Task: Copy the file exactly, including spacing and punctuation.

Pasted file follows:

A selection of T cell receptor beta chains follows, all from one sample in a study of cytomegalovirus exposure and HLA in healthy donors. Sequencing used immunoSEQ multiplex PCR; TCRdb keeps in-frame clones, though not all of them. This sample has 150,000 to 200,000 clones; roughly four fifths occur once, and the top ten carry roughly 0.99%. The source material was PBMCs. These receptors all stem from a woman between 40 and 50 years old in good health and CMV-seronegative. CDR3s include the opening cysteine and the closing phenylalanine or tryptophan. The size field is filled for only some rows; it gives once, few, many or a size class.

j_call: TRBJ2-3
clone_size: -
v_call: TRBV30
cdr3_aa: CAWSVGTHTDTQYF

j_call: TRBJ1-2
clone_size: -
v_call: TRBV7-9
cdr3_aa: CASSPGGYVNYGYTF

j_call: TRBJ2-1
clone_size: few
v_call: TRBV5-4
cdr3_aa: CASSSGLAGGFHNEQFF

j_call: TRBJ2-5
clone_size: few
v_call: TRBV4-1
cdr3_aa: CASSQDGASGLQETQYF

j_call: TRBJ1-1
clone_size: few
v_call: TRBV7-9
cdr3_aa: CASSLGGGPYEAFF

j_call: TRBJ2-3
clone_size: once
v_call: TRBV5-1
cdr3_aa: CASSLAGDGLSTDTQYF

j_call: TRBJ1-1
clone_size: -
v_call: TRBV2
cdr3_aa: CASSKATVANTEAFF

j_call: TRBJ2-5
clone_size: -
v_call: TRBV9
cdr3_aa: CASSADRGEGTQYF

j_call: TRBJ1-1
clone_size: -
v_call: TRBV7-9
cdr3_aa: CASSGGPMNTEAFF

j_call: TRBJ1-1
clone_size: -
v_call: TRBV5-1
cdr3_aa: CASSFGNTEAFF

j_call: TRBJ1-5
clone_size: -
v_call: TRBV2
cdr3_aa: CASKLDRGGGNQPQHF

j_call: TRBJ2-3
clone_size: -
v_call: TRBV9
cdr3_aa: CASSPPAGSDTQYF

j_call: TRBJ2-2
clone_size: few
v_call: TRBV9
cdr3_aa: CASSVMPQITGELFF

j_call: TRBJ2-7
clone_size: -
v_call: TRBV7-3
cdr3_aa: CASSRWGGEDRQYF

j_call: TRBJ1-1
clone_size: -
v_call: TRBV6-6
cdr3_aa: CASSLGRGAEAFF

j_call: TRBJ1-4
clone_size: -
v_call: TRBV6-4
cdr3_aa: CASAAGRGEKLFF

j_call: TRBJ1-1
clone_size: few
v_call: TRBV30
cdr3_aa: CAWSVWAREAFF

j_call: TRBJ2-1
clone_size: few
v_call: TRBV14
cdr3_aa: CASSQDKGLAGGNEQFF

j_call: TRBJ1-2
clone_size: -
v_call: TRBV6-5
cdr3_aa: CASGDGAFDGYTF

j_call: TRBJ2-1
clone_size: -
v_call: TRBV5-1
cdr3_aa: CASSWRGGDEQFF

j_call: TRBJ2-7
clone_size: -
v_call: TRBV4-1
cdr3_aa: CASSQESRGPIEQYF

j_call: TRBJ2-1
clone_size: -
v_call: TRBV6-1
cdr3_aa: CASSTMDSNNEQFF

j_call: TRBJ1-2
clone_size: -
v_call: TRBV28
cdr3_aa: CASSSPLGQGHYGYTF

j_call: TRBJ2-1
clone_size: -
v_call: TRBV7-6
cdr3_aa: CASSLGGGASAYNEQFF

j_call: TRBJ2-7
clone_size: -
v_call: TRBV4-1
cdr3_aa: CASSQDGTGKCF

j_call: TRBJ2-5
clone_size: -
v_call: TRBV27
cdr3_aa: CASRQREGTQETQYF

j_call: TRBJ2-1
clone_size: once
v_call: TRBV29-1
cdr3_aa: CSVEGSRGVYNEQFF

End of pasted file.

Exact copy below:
A selection of T cell receptor beta chains follows, all from one sample in a study of cytomegalovirus exposure and HLA in healthy donors. Sequencing used immunoSEQ multiplex PCR; TCRdb keeps in-frame clones, though not all of them. This sample has 150,000 to 200,000 clones; roughly four fifths occur once, and the top ten carry roughly 0.99%. The source material was PBMCs. These receptors all stem from a woman between 40 and 50 years old in good health and CMV-seronegative. CDR3s include the opening cysteine and the closing phenylalanine or tryptophan. The size field is filled for only some rows; it gives once, few, many or a size class.

j_call: TRBJ2-3
clone_size: -
v_call: TRBV30
cdr3_aa: CAWSVGTHTDTQYF

j_call: TRBJ1-2
clone_size: -
v_call: TRBV7-9
cdr3_aa: CASSPGGYVNYGYTF

j_call: TRBJ2-1
clone_size: few
v_call: TRBV5-4
cdr3_aa: CASSSGLAGGFHNEQFF

j_call: TRBJ2-5
clone_size: few
v_call: TRBV4-1
cdr3_aa: CASSQDGASGLQETQYF

j_call: TRBJ1-1
clone_size: few
v_call: TRBV7-9
cdr3_aa: CASSLGGGPYEAFF

j_call: TRBJ2-3
clone_size: once
v_call: TRBV5-1
cdr3_aa: CASSLAGDGLSTDTQYF

j_call: TRBJ1-1
clone_size: -
v_call: TRBV2
cdr3_aa: CASSKATVANTEAFF

j_call: TRBJ2-5
clone_size: -
v_call: TRBV9
cdr3_aa: CASSADRGEGTQYF

j_call: TRBJ1-1
clone_size: -
v_call: TRBV7-9
cdr3_aa: CASSGGPMNTEAFF

j_call: TRBJ1-1
clone_size: -
v_call: TRBV5-1
cdr3_aa: CASSFGNTEAFF

j_call: TRBJ1-5
clone_size: -
v_call: TRBV2
cdr3_aa: CASKLDRGGGNQPQHF

j_call: TRBJ2-3
clone_size: -
v_call: TRBV9
cdr3_aa: CASSPPAGSDTQYF

j_call: TRBJ2-2
clone_size: few
v_call: TRBV9
cdr3_aa: CASSVMPQITGELFF

j_call: TRBJ2-7
clone_size: -
v_call: TRBV7-3
cdr3_aa: CASSRWGGEDRQYF

j_call: TRBJ1-1
clone_size: -
v_call: TRBV6-6
cdr3_aa: CASSLGRGAEAFF

j_call: TRBJ1-4
clone_size: -
v_call: TRBV6-4
cdr3_aa: CASAAGRGEKLFF

j_call: TRBJ1-1
clone_size: few
v_call: TRBV30
cdr3_aa: CAWSVWAREAFF

j_call: TRBJ2-1
clone_size: few
v_call: TRBV14
cdr3_aa: CASSQDKGLAGGNEQFF

j_call: TRBJ1-2
clone_size: -
v_call: TRBV6-5
cdr3_aa: CASGDGAFDGYTF

j_call: TRBJ2-1
clone_size: -
v_call: TRBV5-1
cdr3_aa: CASSWRGGDEQFF

j_call: TRBJ2-7
clone_size: -
v_call: TRBV4-1
cdr3_aa: CASSQESRGPIEQYF

j_call: TRBJ2-1
clone_size: -
v_call: TRBV6-1
cdr3_aa: CASSTMDSNNEQFF

j_call: TRBJ1-2
clone_size: -
v_call: TRBV28
cdr3_aa: CASSSPLGQGHYGYTF

j_call: TRBJ2-1
clone_size: -
v_call: TRBV7-6
cdr3_aa: CASSLGGGASAYNEQFF

j_call: TRBJ2-7
clone_size: -
v_call: TRBV4-1
cdr3_aa: CASSQDGTGKCF

j_call: TRBJ2-5
clone_size: -
v_call: TRBV27
cdr3_aa: CASRQREGTQETQYF

j_call: TRBJ2-1
clone_size: once
v_call: TRBV29-1
cdr3_aa: CSVEGSRGVYNEQFF